Are My Old Climbing Shoes Fixable or a Lost Cause?

How can I recondition my old shoes to get more pitches out of them?

QUESTION: I always laugh when someone tells me that I better not get my shoes wet or, “You’ll ruin them!”

Ha! I like getting my shoes wet and have used the technique of water stretching many times, mostly at the crag, where you just wear your shoes into the river and then climb in them.

Very effective, yet to deal with my Barney-Rubble feet and to get into my old shrunken boots I have refined my technique, to wit: I get the expandable wood fake feet you put in fine shoes to keep them from shrinking. Then I cram these into my rock shoes. I then pour very hot tap water over the leather on my shoes, but also any area where you want the shoes to stretch. I let the shoes air dry and the results are significant.

Enough of my wisdom. My question is how can I recondition my old shoes to get more pitches out of them? The rand is not original, and before the water stretching it was already peeling a bit, and the super-stretch exaggerated it. What kind of glue or bonding element can I use to seal back up the rand? Should I just get my shoes resoled and can I even get these old shoes resoled? And yes, I could just go buy a pair of TC big wallers, but my shoes and I have a relationship and, of course, they now fit perfectly. Speak to me!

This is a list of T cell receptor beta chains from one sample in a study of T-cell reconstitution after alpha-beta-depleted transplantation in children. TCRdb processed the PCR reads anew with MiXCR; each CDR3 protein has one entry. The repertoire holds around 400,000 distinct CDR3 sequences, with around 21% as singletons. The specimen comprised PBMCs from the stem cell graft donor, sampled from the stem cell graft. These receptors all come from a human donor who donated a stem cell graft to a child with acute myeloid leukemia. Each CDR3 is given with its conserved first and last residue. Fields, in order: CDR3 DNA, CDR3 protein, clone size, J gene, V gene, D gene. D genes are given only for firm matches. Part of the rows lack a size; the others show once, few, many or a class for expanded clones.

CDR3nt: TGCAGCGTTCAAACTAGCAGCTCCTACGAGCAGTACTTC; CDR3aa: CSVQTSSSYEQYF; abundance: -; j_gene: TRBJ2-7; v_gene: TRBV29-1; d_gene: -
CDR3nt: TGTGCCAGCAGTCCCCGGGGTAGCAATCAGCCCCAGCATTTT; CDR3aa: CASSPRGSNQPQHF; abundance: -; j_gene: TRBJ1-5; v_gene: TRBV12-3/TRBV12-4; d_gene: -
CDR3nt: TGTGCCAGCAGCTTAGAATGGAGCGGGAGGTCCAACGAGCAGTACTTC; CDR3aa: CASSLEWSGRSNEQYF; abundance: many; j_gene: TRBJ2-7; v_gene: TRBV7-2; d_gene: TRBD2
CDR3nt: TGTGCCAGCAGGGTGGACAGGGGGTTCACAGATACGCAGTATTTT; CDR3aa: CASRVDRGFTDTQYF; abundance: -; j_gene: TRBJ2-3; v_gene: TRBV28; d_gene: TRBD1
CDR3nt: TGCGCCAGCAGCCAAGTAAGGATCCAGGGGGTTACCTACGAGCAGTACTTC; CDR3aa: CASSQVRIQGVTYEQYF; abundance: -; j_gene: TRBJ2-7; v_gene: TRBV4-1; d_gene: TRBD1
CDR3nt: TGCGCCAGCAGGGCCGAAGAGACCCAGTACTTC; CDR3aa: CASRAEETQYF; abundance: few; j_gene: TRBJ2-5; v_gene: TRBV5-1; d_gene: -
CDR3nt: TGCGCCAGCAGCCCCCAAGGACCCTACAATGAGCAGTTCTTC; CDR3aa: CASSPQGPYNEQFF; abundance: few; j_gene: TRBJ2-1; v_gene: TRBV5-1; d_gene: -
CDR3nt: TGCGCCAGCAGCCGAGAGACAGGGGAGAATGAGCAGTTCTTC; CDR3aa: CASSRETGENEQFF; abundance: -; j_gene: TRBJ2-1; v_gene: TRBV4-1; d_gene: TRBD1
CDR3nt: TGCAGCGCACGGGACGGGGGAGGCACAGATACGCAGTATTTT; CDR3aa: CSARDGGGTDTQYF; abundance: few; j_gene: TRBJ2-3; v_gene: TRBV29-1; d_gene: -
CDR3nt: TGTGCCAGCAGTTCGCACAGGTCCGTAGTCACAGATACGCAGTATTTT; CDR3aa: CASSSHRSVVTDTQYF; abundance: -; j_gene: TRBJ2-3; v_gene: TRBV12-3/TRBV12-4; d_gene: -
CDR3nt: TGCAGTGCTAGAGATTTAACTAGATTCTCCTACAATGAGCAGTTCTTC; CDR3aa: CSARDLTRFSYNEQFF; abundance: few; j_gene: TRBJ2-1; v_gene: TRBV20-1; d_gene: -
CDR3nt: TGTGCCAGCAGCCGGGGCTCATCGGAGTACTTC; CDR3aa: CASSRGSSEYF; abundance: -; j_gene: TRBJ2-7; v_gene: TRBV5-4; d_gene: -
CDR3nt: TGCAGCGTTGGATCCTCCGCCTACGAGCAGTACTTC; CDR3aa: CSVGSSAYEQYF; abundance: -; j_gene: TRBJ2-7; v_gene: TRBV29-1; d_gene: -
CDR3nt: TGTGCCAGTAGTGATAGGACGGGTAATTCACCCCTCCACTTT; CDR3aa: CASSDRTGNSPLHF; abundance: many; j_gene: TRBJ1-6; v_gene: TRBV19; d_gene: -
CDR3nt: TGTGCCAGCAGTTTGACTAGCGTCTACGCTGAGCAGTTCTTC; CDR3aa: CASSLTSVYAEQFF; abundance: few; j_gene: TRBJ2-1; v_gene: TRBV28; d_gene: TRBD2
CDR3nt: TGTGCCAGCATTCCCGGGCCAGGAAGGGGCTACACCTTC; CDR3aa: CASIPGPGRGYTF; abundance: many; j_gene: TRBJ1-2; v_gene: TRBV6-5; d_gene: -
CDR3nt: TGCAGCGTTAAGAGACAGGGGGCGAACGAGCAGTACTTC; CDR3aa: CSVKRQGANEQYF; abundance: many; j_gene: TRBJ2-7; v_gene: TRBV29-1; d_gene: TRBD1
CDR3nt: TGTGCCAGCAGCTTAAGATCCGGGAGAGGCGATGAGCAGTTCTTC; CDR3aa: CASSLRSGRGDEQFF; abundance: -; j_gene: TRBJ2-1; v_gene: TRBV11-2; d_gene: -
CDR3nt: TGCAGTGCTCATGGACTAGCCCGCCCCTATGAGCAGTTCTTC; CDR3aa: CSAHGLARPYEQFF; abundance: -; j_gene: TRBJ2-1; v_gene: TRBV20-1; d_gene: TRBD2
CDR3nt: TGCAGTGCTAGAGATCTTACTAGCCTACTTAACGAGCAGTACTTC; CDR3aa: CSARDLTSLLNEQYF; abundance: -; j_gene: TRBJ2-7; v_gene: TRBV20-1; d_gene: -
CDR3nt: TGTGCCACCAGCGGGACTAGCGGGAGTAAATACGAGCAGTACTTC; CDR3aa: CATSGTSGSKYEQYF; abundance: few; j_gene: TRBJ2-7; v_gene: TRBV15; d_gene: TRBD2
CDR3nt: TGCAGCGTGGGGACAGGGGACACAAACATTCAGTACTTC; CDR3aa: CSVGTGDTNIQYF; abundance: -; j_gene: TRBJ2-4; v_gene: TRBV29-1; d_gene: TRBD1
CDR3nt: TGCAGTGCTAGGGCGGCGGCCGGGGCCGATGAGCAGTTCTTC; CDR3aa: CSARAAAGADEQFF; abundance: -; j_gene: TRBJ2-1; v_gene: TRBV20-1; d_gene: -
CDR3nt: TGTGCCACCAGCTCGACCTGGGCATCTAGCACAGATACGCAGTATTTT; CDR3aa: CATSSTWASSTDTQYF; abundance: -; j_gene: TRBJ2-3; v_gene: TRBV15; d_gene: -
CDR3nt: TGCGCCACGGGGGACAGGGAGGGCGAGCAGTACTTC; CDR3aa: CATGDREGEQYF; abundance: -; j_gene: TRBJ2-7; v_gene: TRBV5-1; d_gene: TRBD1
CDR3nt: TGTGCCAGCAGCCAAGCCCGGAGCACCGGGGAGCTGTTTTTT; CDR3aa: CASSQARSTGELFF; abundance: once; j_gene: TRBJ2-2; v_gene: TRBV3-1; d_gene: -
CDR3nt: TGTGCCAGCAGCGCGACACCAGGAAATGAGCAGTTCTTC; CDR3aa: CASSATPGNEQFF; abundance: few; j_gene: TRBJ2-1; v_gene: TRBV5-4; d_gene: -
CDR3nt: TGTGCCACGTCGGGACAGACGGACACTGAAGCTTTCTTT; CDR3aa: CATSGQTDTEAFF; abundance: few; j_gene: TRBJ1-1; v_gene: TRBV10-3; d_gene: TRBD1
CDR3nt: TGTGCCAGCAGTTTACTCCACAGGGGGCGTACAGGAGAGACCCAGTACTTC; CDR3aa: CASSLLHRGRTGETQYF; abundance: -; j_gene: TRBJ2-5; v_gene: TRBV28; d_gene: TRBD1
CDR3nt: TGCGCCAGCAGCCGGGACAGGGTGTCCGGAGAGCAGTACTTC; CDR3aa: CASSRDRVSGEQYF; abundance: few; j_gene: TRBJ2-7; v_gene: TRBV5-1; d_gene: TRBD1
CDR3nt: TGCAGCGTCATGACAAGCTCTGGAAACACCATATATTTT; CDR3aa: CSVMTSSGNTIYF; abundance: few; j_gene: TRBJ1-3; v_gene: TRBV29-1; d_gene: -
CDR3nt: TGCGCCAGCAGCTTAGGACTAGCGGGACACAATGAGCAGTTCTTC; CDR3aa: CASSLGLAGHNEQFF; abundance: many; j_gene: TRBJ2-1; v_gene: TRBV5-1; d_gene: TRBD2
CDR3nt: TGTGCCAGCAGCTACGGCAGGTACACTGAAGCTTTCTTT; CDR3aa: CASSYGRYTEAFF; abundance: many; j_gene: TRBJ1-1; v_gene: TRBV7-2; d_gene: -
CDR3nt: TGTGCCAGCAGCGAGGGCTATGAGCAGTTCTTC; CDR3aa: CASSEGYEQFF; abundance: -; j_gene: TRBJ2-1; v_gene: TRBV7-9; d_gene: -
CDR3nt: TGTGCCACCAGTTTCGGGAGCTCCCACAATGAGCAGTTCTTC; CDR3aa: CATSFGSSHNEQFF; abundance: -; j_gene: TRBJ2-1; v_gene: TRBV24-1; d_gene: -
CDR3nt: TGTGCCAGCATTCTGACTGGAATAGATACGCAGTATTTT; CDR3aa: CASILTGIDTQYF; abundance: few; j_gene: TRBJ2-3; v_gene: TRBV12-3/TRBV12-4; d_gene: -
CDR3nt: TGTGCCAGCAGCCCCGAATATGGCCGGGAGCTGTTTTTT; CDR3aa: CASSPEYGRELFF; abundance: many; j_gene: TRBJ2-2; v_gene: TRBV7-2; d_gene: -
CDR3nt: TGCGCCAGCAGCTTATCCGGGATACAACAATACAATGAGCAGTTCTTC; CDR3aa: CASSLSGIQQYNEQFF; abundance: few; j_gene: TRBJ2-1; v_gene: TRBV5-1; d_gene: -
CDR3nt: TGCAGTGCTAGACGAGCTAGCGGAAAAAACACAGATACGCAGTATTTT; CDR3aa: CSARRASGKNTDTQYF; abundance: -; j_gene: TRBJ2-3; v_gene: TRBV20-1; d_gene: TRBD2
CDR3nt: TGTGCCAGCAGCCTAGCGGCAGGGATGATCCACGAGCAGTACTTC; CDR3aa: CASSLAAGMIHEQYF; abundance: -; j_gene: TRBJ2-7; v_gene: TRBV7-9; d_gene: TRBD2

—Eric Swartling


I, too, use water stretching, but my technique is to wear the shoes in the shower (I offered to snap an illustrative photo, but, alas, the editors said they “got the picture.”)

Now, some people may wonder: “Why not just buy shoes that fit?”

Because for me a shoe that “fits” is a 41.5. Problem is, I have wide, high-volume feet. A 41.5 fits in width and interior room, but shoes this size are too long heel-to-toe and climb like swim fins. I fit my shoes to length, which is a size 40, and then I water stretch them to get the width and volume I need. I get my shoes wet as I noted, and climb in them, and they stretch almost instantly and as perfectly as if fitted by a master cibattino.

Your vintage shoes (not shown), which, judging by their fetching solid magenta color I think are from the late 1980s, are indeed “boots.” High-topped and stiff. Not unlike the TC Pros you mention you could buy. While the TC’s are fantastic and would be a notch up from what you have, you seem so weepy about your old footwear that I feel obligated to help you keep them on life support.

Use Barge Cement to glue down that delamination. Barge Cement is available from Amazon for about $4 a tube. Reranding and resoling are options, and the price will vary depending on whether you do toe caps only on the rand, and half or full soles. Expect to shell out between $60 and $100 to get those boots in mint condition.

Per longevity, boots from that era were built like battleships, and last a lifetime or 20 to 30 years, whichever ends first. Next!


This article appeared in Rock and Ice issue 244 (August 2017).